US 2913442 A
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'type of catalyst system for the aired States PROCESS FOR THE POLYMERIZATION OF PROPYLENE Albert S. Matlack, Wilmington, DeL, assignor to Hercules Powder Company,
Wilmington, Dei., :1 corporation of Delaware No Drawing. Application May 27, 1057 Serial No. 661,571
4 Claims. (Cl. 26093.7)
at relatively mild temperatures and pressures by contacting propylene with a hydride of one of the metals of group IVB of the periodic table, i.e., titanium, zirconium or hafnium, in the presence of a hydrogen halide. Both a high molecular weight, crystalline polypropylene and an amorphous polypropylene may be prepared by this means.
The metal hydride that is used as the catalyst in accordance with this invention may be preformed or formed in situ by the reaction of the metal with hydrogen. When a preformed metal hydride is used, it preferably is in a finely divided state or is reduced to such a state while in contact with the propylene. zirconium hydride may be added to system as a finely divided solid such as is obtained by ball milling or the polymerization may be carried out in a ball mill while the hydride is milled. Preferably the zirconium hydride or other group IV-B metal hydride will have an average particle size varying from about 1 micron or less to about 100 microns and more preferably from about 1 micron to about 20 microns. A particularly effective method of carrying out the process in accordance with this invention is to ball mill the metal hydride in the presence of the propylene and the hydrogen halide, either with or without a diluent. By so doing, a fresh surface of the metal hydride catalyst is continually contacted with the propylene being polymerized. A polymerization so started may be transferred to another vessel provided with adequate agitation such as with a high shear agitator.
As will be apparent from the above discussion, any amount of the group IV-B metal hydride in combination with a hydrogen halide may be used for the polymerization from a minor catalytic amount, as for example, the small amount that is present on the surface of the metal when the metal hydride is formed in situ, up to a large excess. In the case where a preformed metal hydride is used, the amount generally added will be from about 0.1% to about 50% and preferably from about 1% to about 20%, based on the propylene.
As already pointed out above, a combination of the metal hydride with a hydrogen halide is required to bring about the polymerization of propylene in accordance with this invention. Neither the metal hydride nor the hydrogen halide alone is effective as a catalyst for the polymerization of propylene. However, when a catylatic amount of a hydrogen halide such as hydrogen chloride, hydrogen bromide, hydrogen fluoride, or hydrogen iodide, is added, the polymerization readily takes place. The amount of hydrogen halide added may very from a minor the polymerization Thus, for example,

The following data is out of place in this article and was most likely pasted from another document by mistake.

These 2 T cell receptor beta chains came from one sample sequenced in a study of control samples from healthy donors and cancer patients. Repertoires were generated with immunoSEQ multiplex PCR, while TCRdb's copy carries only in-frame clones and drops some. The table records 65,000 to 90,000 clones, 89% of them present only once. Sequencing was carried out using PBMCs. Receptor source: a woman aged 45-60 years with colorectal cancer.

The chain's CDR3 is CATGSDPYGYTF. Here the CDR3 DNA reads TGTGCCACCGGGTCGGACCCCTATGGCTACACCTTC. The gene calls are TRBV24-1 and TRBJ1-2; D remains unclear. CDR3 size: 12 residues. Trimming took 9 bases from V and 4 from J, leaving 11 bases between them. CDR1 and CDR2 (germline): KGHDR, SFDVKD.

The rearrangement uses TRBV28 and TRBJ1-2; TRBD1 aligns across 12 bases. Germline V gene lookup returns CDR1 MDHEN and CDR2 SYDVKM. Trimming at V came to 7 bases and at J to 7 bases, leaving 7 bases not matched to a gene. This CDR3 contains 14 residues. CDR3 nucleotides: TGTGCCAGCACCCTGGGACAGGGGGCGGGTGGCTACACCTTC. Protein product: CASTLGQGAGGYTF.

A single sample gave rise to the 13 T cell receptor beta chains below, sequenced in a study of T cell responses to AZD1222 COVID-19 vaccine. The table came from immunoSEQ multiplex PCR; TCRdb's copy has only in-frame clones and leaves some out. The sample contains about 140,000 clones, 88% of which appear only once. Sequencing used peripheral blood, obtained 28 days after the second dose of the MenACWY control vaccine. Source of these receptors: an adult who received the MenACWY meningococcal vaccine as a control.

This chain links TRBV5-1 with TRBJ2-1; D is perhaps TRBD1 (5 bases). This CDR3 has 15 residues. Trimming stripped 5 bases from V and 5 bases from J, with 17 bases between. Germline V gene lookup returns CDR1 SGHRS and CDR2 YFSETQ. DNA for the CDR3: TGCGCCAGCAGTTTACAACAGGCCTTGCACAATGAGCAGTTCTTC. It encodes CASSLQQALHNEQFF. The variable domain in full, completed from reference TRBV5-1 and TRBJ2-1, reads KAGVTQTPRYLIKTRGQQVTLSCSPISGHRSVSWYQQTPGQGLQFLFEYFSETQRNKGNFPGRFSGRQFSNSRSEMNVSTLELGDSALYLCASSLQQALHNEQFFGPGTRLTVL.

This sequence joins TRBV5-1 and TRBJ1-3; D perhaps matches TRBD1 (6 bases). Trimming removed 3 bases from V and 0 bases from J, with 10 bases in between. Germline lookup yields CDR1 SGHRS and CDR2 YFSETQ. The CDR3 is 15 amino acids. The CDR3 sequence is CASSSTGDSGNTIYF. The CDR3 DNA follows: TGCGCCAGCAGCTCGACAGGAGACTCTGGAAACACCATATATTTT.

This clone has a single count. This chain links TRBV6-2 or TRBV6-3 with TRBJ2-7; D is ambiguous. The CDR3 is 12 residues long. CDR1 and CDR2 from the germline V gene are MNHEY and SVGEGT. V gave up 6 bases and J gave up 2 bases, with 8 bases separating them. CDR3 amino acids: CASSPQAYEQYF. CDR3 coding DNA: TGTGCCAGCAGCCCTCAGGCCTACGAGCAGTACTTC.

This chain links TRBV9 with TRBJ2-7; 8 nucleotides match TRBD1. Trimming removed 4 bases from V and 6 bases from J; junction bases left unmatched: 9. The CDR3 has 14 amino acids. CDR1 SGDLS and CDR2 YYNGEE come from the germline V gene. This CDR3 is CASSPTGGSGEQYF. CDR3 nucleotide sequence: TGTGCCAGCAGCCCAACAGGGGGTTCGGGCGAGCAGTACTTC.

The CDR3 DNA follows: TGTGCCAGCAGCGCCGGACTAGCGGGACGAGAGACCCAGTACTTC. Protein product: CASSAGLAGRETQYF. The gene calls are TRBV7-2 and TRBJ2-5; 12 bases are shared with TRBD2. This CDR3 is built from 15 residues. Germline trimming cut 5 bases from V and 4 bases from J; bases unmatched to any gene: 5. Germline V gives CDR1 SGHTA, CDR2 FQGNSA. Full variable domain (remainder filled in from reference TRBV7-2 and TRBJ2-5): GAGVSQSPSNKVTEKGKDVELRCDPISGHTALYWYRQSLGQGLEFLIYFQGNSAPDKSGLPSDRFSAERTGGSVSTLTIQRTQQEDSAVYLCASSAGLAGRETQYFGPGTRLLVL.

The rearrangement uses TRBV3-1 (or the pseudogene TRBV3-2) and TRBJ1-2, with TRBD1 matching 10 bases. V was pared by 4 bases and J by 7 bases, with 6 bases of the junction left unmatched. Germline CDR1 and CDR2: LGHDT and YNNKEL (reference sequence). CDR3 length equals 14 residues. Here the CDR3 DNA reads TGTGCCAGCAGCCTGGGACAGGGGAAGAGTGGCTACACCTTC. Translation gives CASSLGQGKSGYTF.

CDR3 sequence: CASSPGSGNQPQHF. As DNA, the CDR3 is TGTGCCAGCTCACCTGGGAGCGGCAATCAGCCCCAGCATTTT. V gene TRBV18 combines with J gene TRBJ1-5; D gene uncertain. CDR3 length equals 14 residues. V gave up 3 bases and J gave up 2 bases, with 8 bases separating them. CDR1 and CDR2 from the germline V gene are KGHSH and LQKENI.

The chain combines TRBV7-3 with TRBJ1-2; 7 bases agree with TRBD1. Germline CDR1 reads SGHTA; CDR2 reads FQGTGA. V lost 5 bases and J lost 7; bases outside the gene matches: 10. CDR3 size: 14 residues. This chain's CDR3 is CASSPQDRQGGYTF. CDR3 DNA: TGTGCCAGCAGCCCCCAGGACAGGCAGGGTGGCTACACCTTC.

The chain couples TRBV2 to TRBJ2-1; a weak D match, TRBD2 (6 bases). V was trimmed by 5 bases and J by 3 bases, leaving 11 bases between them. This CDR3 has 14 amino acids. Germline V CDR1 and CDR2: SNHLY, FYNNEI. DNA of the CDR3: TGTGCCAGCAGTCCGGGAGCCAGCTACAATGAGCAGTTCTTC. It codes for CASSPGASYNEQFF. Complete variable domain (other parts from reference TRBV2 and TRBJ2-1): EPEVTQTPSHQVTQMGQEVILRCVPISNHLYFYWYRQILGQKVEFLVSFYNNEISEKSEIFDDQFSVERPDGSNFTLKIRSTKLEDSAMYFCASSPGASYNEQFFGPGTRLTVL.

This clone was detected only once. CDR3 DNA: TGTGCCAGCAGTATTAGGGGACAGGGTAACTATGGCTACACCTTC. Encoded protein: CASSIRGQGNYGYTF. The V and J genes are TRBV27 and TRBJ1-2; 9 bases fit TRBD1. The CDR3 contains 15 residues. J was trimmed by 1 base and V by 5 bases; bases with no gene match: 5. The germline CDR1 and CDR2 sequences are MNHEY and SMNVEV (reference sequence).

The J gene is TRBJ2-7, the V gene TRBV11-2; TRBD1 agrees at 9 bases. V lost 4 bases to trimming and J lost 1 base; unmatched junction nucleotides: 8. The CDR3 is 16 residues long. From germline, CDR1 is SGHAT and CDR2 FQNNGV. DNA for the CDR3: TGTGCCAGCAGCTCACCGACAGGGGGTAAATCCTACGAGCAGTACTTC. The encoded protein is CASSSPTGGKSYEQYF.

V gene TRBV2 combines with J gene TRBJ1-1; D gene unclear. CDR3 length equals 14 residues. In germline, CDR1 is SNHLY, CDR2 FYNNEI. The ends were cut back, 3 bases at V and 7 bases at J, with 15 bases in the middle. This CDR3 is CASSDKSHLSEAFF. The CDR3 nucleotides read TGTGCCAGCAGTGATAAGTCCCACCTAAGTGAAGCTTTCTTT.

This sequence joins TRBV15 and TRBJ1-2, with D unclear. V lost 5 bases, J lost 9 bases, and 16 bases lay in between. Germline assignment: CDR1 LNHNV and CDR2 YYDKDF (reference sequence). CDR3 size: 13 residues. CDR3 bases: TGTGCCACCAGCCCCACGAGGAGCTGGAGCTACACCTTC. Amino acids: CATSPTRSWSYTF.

2,913,442 Patented Nov. 17, 1959 catalytic amount to a large excess, but generally is from about 0.05% to about 5%, based on the propylene.
The polymerization of propylene in accordance with this invention may be carried out in a wide variety of Ways. It may be carried out in the presence or absence of an inert organic diluent as reaction medium. Generally, a diluent is used because it simplifies the isolation of the polymer at the end of the polymerization reaction. Any inert liquid organic diluent may be used, as for example, aliphatic hydrocarbons such as hexane, heptane, etc., cycloaliphatic hydrocarbons such as cyclohexane or aromatic hydrocarbons such as benzene, toluene, xylene, etc., or any mixture of such hydrocarbons, halogenated hydrocarbons such as methylene chloride, ethylene chloride, chloroform, carbon tetrachloride, chloro benzene, etc.
The temperature and pressure used for the polymerization process may be varied over a Wide range and will largely depend upon the method by which the propylene is contacted with the metal hydride and hydrogen halide. In general, the polymerization will be carried out at room temperature or slightly above, but any temperature Within the range of from about C. to about 200 C. may be used, preferably from about 0 C. to about C., and more preferably from about 20 C. to about 60 C. In the same way, while atmospheric pressure or a pressure of only a few pounds may be used, the polymerization may be carried out over a wide range of pressures, but higher pressures do not appreciably alter the course of polymerization and, hence, are not required. In general, it is desirable to operate under anhydrous and anaerobic conditions.